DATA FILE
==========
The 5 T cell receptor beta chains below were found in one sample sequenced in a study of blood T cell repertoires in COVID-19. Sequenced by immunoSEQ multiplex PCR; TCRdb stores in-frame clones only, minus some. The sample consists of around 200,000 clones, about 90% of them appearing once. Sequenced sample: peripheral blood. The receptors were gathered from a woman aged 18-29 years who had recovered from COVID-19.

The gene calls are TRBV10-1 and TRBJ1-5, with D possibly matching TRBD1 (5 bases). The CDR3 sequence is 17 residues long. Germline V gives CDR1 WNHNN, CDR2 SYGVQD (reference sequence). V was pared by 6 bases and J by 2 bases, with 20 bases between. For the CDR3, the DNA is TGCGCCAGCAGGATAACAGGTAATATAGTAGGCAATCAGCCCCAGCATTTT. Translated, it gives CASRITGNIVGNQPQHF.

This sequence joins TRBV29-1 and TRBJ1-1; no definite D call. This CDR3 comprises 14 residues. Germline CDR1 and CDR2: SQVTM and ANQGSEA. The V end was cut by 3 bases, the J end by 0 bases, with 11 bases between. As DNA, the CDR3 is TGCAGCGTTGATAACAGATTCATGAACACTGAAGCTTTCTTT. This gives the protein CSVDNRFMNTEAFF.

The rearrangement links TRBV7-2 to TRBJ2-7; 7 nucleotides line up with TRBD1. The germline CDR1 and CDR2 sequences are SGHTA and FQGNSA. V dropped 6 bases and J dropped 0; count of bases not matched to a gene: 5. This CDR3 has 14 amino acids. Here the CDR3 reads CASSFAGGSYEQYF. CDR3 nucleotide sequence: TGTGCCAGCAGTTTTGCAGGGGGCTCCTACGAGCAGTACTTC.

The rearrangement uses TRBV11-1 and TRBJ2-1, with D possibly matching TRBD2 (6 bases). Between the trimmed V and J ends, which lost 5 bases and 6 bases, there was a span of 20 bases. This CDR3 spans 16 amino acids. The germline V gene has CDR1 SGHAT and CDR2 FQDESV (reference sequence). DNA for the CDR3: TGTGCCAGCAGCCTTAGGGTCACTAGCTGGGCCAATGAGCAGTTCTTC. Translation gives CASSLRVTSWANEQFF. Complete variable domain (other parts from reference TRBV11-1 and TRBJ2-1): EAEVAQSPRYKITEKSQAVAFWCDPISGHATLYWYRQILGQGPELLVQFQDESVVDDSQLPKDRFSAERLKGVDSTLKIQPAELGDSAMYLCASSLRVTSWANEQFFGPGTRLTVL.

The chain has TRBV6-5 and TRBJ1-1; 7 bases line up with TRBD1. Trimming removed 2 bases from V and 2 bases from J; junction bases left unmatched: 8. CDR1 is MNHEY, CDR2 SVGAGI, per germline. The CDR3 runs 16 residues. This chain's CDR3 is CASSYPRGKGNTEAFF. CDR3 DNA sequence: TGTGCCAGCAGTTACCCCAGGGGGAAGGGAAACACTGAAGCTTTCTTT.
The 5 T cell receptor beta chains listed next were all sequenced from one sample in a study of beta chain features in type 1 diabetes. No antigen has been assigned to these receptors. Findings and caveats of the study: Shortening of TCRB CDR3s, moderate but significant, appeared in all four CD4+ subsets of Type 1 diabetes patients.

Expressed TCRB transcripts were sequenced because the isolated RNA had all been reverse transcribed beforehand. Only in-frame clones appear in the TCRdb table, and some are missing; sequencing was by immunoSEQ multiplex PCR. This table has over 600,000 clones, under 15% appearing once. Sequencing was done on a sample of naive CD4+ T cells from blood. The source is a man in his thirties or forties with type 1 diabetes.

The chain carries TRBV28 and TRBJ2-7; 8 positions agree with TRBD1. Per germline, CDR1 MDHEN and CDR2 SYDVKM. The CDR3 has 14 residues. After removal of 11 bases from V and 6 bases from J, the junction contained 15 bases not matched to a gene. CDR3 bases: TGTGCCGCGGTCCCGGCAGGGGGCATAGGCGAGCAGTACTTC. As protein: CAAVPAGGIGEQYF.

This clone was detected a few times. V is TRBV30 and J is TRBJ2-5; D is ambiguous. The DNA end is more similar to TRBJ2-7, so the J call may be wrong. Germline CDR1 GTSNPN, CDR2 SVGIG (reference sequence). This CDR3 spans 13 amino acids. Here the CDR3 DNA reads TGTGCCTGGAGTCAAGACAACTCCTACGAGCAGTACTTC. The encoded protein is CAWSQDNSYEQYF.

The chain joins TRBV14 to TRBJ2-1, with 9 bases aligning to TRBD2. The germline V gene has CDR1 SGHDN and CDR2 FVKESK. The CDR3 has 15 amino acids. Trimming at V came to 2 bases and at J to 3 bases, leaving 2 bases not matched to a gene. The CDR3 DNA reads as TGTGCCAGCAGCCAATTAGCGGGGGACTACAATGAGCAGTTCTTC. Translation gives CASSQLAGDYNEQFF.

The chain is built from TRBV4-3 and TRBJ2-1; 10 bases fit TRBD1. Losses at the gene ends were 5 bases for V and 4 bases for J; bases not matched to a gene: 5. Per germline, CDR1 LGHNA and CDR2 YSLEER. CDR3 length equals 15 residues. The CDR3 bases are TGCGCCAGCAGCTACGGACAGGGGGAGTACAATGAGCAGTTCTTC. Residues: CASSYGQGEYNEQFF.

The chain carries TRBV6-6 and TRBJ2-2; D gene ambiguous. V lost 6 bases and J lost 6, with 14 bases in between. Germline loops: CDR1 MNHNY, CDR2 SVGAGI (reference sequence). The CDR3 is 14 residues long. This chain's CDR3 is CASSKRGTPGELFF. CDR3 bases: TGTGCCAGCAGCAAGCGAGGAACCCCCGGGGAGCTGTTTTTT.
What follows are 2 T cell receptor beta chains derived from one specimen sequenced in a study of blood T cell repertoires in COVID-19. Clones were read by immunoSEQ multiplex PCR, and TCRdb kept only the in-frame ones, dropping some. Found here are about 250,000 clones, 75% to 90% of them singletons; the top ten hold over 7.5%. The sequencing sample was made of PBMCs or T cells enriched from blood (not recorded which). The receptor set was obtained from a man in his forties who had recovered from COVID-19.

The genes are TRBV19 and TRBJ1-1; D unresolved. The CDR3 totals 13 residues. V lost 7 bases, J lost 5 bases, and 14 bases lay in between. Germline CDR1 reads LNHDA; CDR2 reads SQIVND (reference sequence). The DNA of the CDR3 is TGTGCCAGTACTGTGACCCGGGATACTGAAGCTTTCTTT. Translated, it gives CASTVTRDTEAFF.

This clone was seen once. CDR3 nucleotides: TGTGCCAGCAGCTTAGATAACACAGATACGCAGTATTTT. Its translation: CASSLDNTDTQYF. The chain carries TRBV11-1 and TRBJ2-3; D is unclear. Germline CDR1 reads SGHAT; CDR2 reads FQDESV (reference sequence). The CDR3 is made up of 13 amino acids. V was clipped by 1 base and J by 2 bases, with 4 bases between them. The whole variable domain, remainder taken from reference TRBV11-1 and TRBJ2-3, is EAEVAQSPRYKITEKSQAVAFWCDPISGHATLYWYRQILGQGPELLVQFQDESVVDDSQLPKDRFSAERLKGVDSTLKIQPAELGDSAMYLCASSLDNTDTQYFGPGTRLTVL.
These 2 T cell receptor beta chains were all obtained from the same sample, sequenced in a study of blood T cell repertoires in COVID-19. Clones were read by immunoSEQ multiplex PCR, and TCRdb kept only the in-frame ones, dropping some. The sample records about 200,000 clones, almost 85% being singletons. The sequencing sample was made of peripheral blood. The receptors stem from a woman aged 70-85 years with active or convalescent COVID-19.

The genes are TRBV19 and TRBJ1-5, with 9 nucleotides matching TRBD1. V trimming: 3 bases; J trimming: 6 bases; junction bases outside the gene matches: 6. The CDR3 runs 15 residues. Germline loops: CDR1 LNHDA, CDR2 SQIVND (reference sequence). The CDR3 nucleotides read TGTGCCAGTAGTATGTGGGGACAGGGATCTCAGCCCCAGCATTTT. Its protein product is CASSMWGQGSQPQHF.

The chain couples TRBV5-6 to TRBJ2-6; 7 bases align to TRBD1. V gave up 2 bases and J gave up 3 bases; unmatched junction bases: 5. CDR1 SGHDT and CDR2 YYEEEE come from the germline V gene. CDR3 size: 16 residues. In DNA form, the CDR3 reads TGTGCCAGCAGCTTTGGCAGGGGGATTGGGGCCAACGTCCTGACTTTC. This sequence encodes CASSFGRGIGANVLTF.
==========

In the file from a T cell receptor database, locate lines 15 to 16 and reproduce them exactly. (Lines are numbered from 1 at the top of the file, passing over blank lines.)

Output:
The genes are TRBV19 and TRBJ1-1; D unresolved. The CDR3 totals 13 residues. V lost 7 bases, J lost 5 bases, and 14 bases lay in between. Germline CDR1 reads LNHDA; CDR2 reads SQIVND (reference sequence). The DNA of the CDR3 is TGTGCCAGTACTGTGACCCGGGATACTGAAGCTTTCTTT. Translated, it gives CASTVTRDTEAFF.

This clone was seen once. CDR3 nucleotides: TGTGCCAGCAGCTTAGATAACACAGATACGCAGTATTTT. Its translation: CASSLDNTDTQYF. The chain carries TRBV11-1 and TRBJ2-3; D is unclear. Germline CDR1 reads SGHAT; CDR2 reads FQDESV (reference sequence). The CDR3 is made up of 13 amino acids. V was clipped by 1 base and J by 2 bases, with 4 bases between them. The whole variable domain, remainder taken from reference TRBV11-1 and TRBJ2-3, is EAEVAQSPRYKITEKSQAVAFWCDPISGHATLYWYRQILGQGPELLVQFQDESVVDDSQLPKDRFSAERLKGVDSTLKIQPAELGDSAMYLCASSLDNTDTQYFGPGTRLTVL.